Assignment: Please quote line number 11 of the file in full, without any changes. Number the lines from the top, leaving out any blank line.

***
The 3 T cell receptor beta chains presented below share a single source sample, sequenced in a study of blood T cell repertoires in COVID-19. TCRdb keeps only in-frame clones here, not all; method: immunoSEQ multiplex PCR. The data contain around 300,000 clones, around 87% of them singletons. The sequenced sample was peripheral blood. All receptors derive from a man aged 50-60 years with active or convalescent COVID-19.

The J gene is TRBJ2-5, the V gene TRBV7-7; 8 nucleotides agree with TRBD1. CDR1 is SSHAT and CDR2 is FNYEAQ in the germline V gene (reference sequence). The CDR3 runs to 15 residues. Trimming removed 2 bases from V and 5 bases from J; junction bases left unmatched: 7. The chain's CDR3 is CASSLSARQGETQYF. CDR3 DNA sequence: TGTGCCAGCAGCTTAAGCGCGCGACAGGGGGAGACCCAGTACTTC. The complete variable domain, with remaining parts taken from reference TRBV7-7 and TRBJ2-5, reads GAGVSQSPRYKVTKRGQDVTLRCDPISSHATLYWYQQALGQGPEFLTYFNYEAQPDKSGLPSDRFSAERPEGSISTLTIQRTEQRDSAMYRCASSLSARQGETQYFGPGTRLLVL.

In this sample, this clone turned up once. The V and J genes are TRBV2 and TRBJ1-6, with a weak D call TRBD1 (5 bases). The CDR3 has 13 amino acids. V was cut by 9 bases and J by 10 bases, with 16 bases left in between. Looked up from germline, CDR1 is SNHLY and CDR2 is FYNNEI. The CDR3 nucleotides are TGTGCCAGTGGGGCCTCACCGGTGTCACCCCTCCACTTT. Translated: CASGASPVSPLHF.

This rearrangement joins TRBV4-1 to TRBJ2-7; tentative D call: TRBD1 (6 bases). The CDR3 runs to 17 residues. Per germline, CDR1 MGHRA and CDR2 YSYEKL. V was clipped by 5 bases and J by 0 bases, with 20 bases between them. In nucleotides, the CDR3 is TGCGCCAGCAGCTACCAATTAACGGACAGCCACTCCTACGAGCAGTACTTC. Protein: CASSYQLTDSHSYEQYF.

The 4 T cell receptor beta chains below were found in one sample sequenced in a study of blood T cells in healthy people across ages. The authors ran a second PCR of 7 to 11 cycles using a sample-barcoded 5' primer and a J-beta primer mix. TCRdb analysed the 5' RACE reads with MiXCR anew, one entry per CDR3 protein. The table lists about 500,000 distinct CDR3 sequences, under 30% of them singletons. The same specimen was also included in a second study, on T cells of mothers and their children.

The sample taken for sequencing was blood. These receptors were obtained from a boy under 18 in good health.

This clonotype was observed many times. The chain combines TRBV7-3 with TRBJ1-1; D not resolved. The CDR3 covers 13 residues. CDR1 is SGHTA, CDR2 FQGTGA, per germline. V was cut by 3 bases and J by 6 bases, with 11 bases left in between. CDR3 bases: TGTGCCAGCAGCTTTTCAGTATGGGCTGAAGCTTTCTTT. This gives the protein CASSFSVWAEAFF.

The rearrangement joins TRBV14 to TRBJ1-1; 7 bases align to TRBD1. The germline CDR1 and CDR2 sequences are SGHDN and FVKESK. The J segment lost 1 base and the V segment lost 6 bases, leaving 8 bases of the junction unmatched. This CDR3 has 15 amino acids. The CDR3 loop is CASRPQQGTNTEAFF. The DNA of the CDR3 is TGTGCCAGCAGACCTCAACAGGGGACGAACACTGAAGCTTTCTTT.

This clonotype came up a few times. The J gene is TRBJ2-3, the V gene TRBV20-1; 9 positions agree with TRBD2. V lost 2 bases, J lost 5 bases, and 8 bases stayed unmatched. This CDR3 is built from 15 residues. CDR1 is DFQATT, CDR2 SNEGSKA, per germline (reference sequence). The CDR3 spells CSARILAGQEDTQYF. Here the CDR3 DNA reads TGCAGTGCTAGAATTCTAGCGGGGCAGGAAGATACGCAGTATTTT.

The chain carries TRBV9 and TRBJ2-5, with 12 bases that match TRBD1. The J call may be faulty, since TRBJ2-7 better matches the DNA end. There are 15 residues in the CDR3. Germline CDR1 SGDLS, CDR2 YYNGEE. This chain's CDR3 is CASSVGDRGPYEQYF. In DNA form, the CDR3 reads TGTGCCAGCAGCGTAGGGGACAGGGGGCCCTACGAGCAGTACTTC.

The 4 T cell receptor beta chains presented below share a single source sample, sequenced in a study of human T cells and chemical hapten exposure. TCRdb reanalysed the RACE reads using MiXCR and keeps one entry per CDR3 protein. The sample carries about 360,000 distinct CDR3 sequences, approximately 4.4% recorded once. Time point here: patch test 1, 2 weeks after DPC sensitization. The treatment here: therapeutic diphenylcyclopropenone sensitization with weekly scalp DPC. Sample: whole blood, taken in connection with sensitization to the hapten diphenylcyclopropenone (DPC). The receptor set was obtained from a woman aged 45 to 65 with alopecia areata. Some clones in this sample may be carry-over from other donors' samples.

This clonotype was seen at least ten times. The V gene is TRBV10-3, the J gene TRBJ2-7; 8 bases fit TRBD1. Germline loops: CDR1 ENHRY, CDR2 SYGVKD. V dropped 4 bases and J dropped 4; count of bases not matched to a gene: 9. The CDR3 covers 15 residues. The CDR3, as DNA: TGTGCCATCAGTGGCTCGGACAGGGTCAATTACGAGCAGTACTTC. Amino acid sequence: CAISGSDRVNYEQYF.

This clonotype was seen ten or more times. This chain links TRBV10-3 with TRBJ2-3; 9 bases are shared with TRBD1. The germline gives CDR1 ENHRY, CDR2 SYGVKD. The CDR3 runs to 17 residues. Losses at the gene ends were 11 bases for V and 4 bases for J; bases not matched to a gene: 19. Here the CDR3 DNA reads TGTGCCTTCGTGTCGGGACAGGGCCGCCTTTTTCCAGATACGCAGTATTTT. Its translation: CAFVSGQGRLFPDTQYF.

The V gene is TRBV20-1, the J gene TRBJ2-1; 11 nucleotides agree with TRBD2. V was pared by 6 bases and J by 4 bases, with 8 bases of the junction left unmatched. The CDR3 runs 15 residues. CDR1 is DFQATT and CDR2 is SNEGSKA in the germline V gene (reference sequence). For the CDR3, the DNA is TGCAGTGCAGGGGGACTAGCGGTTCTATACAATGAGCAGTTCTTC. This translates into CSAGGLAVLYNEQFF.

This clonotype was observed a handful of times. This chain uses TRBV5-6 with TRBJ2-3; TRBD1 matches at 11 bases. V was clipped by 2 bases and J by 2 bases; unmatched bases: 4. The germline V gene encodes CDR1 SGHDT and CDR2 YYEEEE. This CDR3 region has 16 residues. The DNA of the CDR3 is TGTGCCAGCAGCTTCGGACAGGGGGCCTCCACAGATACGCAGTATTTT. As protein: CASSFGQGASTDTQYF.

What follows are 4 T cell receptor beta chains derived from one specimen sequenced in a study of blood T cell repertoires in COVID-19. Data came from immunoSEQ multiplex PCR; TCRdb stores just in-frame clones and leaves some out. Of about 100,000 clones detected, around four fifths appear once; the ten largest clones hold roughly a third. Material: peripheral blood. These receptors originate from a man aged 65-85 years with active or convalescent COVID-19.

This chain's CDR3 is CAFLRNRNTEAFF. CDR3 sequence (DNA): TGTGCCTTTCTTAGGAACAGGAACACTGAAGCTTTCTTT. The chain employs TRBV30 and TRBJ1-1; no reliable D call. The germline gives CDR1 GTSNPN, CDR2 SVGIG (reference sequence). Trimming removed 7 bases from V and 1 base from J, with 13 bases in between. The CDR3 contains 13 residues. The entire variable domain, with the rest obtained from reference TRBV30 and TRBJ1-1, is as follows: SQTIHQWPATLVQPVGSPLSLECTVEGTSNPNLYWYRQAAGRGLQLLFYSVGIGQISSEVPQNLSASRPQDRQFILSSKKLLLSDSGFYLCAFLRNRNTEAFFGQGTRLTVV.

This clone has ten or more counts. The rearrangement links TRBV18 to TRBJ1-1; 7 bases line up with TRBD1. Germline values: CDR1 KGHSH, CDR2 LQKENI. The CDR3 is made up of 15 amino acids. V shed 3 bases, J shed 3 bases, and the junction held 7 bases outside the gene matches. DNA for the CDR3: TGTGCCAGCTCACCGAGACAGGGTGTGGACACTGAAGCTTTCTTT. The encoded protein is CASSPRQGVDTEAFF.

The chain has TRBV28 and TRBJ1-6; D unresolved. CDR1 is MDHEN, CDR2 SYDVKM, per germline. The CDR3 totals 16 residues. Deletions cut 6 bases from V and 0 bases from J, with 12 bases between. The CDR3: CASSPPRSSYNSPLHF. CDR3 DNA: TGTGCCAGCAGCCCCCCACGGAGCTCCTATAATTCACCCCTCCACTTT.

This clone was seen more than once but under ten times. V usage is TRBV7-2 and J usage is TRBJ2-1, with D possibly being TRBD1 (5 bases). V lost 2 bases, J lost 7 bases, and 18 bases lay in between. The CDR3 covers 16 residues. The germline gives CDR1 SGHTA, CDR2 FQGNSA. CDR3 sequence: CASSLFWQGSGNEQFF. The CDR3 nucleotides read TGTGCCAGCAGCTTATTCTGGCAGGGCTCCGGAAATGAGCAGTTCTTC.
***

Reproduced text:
The 4 T cell receptor beta chains presented below share a single source sample, sequenced in a study of human T cells and chemical hapten exposure. TCRdb reanalysed the RACE reads using MiXCR and keeps one entry per CDR3 protein. The sample carries about 360,000 distinct CDR3 sequences, approximately 4.4% recorded once. Time point here: patch test 1, 2 weeks after DPC sensitization. The treatment here: therapeutic diphenylcyclopropenone sensitization with weekly scalp DPC. Sample: whole blood, taken in connection with sensitization to the hapten diphenylcyclopropenone (DPC). The receptor set was obtained from a woman aged 45 to 65 with alopecia areata. Some clones in this sample may be carry-over from other donors' samples.